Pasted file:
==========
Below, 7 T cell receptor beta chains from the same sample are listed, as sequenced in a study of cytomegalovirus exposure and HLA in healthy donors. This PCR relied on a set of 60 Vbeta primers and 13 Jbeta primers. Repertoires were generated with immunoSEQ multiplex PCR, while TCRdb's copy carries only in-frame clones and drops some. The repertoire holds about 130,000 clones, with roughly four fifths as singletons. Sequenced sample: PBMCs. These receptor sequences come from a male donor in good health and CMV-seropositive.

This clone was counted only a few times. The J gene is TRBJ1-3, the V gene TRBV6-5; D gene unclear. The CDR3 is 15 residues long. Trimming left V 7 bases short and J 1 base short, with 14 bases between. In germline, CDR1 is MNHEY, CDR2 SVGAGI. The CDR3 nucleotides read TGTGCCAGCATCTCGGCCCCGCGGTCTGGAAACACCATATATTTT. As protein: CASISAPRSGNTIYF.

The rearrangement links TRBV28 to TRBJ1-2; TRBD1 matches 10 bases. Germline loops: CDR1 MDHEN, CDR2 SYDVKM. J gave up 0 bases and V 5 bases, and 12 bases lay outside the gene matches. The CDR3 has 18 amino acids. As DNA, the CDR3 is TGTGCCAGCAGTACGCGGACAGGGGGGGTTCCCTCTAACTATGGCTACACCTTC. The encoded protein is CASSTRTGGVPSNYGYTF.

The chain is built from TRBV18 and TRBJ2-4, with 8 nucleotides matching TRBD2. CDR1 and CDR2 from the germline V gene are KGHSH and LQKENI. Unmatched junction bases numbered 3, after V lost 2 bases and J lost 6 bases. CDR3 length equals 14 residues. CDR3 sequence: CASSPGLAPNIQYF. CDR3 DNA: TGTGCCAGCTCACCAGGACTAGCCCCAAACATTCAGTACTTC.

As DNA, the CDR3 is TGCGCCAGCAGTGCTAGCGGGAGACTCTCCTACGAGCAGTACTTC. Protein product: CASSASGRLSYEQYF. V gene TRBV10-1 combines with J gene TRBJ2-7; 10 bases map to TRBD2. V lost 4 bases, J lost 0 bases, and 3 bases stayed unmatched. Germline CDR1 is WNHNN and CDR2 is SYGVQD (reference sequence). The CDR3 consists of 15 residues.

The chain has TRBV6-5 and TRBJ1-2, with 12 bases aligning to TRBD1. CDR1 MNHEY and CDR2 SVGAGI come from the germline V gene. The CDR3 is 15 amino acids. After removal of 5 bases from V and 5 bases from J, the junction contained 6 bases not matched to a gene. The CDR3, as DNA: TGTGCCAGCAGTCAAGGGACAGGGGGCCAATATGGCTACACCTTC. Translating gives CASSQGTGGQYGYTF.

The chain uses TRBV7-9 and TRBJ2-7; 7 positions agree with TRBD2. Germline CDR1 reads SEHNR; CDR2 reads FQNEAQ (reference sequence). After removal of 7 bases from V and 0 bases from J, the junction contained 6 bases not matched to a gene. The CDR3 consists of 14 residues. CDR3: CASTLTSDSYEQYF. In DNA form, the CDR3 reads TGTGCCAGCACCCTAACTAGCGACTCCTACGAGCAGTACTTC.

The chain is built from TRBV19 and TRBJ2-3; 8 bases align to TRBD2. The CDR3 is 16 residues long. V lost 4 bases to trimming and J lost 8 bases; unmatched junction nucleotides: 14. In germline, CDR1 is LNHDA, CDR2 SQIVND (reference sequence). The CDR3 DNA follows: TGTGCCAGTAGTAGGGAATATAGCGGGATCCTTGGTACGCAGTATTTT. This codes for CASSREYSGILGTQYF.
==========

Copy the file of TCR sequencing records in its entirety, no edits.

Below, 7 T cell receptor beta chains from the same sample are listed, as sequenced in a study of cytomegalovirus exposure and HLA in healthy donors. This PCR relied on a set of 60 Vbeta primers and 13 Jbeta primers. Repertoires were generated with immunoSEQ multiplex PCR, while TCRdb's copy carries only in-frame clones and drops some. The repertoire holds about 130,000 clones, with roughly four fifths as singletons. Sequenced sample: PBMCs. These receptor sequences come from a male donor in good health and CMV-seropositive.

This clone was counted only a few times. The J gene is TRBJ1-3, the V gene TRBV6-5; D gene unclear. The CDR3 is 15 residues long. Trimming left V 7 bases short and J 1 base short, with 14 bases between. In germline, CDR1 is MNHEY, CDR2 SVGAGI. The CDR3 nucleotides read TGTGCCAGCATCTCGGCCCCGCGGTCTGGAAACACCATATATTTT. As protein: CASISAPRSGNTIYF.

The rearrangement links TRBV28 to TRBJ1-2; TRBD1 matches 10 bases. Germline loops: CDR1 MDHEN, CDR2 SYDVKM. J gave up 0 bases and V 5 bases, and 12 bases lay outside the gene matches. The CDR3 has 18 amino acids. As DNA, the CDR3 is TGTGCCAGCAGTACGCGGACAGGGGGGGTTCCCTCTAACTATGGCTACACCTTC. The encoded protein is CASSTRTGGVPSNYGYTF.

The chain is built from TRBV18 and TRBJ2-4, with 8 nucleotides matching TRBD2. CDR1 and CDR2 from the germline V gene are KGHSH and LQKENI. Unmatched junction bases numbered 3, after V lost 2 bases and J lost 6 bases. CDR3 length equals 14 residues. CDR3 sequence: CASSPGLAPNIQYF. CDR3 DNA: TGTGCCAGCTCACCAGGACTAGCCCCAAACATTCAGTACTTC.

As DNA, the CDR3 is TGCGCCAGCAGTGCTAGCGGGAGACTCTCCTACGAGCAGTACTTC. Protein product: CASSASGRLSYEQYF. V gene TRBV10-1 combines with J gene TRBJ2-7; 10 bases map to TRBD2. V lost 4 bases, J lost 0 bases, and 3 bases stayed unmatched. Germline CDR1 is WNHNN and CDR2 is SYGVQD (reference sequence). The CDR3 consists of 15 residues.

The chain has TRBV6-5 and TRBJ1-2, with 12 bases aligning to TRBD1. CDR1 MNHEY and CDR2 SVGAGI come from the germline V gene. The CDR3 is 15 amino acids. After removal of 5 bases from V and 5 bases from J, the junction contained 6 bases not matched to a gene. The CDR3, as DNA: TGTGCCAGCAGTCAAGGGACAGGGGGCCAATATGGCTACACCTTC. Translating gives CASSQGTGGQYGYTF.

The chain uses TRBV7-9 and TRBJ2-7; 7 positions agree with TRBD2. Germline CDR1 reads SEHNR; CDR2 reads FQNEAQ (reference sequence). After removal of 7 bases from V and 0 bases from J, the junction contained 6 bases not matched to a gene. The CDR3 consists of 14 residues. CDR3: CASTLTSDSYEQYF. In DNA form, the CDR3 reads TGTGCCAGCACCCTAACTAGCGACTCCTACGAGCAGTACTTC.

The chain is built from TRBV19 and TRBJ2-3; 8 bases align to TRBD2. The CDR3 is 16 residues long. V lost 4 bases to trimming and J lost 8 bases; unmatched junction nucleotides: 14. In germline, CDR1 is LNHDA, CDR2 SQIVND (reference sequence). The CDR3 DNA follows: TGTGCCAGTAGTAGGGAATATAGCGGGATCCTTGGTACGCAGTATTTT. This codes for CASSREYSGILGTQYF.